Regards,
Dave O.


Lots of reports of unusual gulls in the Anglers/Wintersett country park area’s had us organising a trip out on Sunday. Only Steve B missing, sunning himself in the middle of the Atlantic! After a late start, well 7:30am, we left Chris B’s home and headed over the hills into Yorkshire. We reached Wintersett, and it was a little icy and quite misty so we walked over to Anglers. The Long tailed Duck showed pretty well and the mist began to break up, we had a plan to return to the area for the gull roost later in the day. Another look at Wintersett revealed two handsome drake Scaup and a few Grey Partridge. The “boatmen” had begun to arrive at Wintersett, so we left the area like the bird also did. We headed to Old Moor RSPB reserve for the reported female Smew along with a supporting cast of Brambling, Yellowhammer & Tree Sparrow. We managed to “clean up” all the target species at this very well supported reserve. Lots of people out on an unusually warm February day! Next stop was Edderthorpe flash, but,unfortunately the light was against us, so not much seen here apart from our first singing Skylark of the year, what a gem! Back at Anglers for the gull roost and a well filled bird hide saw us all get a seat and wait for the action. A Yellow-legged Gull usually appeared at 3:20pm, but it was early today and we all enjoyed great view’s of the local “bully” chasing even bigger birds around the water. This bird was a lifer for one of our number and most appreciated by all. A concerted effort was now required to find a Kumlien’s Gull that had been appearing most late afternoon’s in the roost. To a full hide, one of us found a gull with no black on its tail and a pale grey back and said, “Have a look at that gull”. The bird was watched and photographed and lots of interest shown in it and it was pronounced, by the local gull expert’s, that, that was the bird we think is a Kumlien’s, result! After so much excitement in the hide another chap came in and said, “The Caspian Gull is showing on Wintersett Reservoir”, off we went again through the mud and tangled undergrowth. There was nobody looking at the large gathering of gulls as we arrived, we said , “We will find it ourselves, we have a picture”. After about an hour and as the gulls had multiplied ten fold, all we had seen was the Yellow-legged Gull again and lots of candidates for the Caspian Gull but nothing we all agreed too was the bird! It was getting cold so we left the reservoir all agreeing that we had enjoyed the gull roost, we must do it again. We reached Rochdale by 6:30pm all of us with at least 6 year ticks in the bag. A memorable day out.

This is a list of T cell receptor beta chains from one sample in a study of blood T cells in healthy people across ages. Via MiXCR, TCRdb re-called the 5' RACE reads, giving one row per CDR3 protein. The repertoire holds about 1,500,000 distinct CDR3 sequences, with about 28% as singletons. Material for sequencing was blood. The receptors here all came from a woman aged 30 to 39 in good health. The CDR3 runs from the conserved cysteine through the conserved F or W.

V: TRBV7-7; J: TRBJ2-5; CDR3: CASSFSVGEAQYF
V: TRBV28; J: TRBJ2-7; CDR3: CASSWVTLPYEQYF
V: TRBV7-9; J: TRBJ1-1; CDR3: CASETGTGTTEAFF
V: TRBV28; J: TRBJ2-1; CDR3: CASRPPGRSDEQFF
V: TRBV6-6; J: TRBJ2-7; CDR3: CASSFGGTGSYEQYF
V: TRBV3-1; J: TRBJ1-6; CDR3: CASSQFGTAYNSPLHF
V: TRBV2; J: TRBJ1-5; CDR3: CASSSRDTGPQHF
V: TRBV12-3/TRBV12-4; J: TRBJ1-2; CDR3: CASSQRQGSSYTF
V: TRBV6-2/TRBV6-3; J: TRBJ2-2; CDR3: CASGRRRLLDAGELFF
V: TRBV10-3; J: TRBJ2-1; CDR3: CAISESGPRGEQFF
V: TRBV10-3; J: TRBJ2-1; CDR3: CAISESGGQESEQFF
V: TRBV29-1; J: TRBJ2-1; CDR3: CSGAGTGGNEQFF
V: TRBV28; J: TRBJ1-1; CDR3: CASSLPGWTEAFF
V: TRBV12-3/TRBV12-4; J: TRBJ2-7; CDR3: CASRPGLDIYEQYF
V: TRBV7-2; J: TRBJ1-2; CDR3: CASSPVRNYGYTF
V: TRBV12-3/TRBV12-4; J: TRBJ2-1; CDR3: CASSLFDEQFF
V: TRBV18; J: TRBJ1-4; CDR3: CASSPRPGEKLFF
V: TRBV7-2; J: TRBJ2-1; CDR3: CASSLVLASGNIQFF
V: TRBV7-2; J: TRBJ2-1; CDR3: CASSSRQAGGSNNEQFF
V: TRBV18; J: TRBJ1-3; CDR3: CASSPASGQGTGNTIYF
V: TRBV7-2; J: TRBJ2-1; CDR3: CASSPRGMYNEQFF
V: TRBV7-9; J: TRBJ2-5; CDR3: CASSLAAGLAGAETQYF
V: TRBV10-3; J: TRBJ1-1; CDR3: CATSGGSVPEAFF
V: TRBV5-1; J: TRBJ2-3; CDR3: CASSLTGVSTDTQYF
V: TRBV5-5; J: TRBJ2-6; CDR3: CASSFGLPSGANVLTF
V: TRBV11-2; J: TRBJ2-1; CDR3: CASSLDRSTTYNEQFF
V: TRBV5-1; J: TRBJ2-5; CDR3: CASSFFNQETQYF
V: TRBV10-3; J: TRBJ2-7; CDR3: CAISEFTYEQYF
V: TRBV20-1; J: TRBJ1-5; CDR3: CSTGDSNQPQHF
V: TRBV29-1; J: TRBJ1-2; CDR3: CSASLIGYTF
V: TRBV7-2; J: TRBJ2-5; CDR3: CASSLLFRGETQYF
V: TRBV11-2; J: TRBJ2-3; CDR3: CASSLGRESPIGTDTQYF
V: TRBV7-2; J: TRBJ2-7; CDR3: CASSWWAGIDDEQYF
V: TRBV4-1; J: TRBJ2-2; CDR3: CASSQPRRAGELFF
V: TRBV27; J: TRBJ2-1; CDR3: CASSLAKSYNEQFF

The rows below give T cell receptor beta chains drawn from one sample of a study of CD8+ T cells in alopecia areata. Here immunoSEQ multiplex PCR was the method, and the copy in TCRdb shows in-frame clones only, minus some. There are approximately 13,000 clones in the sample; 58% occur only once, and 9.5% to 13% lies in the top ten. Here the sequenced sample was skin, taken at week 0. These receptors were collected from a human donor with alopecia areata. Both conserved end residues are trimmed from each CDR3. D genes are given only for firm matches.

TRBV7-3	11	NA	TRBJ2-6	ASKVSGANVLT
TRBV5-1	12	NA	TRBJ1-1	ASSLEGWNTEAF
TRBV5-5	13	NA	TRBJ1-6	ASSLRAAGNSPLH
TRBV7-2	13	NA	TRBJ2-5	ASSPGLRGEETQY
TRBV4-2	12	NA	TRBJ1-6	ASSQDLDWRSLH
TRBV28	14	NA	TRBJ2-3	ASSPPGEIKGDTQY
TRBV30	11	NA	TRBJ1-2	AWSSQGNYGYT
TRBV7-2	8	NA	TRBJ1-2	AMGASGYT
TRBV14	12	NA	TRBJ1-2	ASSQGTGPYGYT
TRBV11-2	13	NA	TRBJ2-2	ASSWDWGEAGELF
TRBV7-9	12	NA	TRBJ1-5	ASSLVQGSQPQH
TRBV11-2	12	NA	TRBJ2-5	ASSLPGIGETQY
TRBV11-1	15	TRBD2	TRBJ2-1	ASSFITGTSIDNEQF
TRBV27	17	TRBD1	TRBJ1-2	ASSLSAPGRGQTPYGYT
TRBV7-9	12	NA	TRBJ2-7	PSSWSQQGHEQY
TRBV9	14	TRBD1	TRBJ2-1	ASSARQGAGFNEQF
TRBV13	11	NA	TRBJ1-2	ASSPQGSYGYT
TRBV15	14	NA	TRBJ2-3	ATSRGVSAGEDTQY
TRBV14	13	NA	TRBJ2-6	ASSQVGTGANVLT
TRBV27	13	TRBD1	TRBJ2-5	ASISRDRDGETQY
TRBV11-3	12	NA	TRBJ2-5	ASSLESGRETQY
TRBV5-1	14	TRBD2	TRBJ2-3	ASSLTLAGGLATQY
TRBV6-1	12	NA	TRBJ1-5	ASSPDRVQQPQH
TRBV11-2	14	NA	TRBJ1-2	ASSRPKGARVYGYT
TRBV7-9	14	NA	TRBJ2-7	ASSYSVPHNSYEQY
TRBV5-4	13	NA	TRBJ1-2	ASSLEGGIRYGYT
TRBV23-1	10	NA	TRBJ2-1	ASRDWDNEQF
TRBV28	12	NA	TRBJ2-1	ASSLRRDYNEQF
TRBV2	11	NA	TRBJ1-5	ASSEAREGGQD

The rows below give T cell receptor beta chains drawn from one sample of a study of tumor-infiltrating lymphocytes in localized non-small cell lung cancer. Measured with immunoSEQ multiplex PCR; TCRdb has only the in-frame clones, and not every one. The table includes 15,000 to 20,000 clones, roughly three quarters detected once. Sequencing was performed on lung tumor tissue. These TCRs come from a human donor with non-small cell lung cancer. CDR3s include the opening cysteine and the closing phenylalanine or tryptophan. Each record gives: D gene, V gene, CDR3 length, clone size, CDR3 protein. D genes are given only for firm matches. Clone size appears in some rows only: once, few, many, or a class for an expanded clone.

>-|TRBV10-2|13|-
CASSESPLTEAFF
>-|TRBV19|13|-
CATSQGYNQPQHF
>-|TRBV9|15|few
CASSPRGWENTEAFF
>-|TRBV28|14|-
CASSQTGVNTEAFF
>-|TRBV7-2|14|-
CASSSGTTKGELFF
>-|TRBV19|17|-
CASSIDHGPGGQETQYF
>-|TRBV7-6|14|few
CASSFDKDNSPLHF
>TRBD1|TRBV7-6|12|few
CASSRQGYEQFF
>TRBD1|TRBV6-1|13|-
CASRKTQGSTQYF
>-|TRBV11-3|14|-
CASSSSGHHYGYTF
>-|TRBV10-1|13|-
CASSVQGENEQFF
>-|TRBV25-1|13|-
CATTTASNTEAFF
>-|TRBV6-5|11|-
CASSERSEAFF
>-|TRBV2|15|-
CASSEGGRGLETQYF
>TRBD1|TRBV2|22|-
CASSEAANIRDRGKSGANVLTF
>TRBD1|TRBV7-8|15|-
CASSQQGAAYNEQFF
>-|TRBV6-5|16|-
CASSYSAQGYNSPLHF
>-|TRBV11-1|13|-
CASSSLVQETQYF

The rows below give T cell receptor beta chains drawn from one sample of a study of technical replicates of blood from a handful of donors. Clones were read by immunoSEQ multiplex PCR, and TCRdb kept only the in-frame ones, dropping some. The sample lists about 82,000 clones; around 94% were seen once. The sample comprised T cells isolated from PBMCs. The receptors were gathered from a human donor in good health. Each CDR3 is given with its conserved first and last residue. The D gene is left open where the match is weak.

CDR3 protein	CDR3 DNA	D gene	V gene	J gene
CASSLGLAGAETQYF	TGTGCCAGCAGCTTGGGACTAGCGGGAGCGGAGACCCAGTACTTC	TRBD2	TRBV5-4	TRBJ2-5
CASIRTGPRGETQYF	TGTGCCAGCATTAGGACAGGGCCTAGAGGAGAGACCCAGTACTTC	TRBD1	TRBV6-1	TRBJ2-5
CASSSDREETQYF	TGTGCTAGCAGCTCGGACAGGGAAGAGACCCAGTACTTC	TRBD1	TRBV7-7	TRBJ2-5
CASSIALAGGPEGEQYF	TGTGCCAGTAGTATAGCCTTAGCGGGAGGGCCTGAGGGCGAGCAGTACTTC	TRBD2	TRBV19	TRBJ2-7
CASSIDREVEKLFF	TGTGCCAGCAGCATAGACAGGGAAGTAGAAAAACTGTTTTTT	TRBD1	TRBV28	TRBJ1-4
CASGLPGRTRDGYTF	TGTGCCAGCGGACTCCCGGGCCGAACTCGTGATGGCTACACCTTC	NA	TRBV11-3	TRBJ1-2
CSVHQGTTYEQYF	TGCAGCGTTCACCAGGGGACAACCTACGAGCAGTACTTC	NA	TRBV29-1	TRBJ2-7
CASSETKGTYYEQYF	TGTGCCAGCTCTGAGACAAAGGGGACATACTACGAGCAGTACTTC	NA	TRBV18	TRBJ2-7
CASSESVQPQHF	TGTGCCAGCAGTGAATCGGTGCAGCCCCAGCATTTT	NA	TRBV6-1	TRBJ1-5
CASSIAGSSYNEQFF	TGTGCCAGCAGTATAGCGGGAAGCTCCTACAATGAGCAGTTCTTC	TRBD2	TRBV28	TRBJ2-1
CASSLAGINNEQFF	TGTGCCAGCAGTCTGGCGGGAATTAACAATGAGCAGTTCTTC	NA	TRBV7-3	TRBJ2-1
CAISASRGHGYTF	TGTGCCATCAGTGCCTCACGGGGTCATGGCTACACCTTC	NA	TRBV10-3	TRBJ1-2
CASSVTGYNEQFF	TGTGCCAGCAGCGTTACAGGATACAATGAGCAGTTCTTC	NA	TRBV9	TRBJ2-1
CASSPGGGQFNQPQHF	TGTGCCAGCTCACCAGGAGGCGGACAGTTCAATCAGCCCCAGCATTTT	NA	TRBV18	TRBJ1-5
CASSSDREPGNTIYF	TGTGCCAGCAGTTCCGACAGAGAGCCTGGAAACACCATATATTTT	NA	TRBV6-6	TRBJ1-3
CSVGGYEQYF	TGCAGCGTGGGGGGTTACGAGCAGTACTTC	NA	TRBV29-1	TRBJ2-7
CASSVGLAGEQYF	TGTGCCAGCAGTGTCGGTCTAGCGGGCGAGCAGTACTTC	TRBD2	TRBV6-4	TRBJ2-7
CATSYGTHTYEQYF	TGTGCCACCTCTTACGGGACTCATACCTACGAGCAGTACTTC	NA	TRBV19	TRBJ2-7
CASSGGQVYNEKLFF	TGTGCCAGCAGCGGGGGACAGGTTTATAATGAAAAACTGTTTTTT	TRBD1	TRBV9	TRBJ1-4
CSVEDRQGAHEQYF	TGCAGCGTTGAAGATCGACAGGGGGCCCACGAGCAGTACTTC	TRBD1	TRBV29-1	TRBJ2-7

Regards,
Dave Ousey.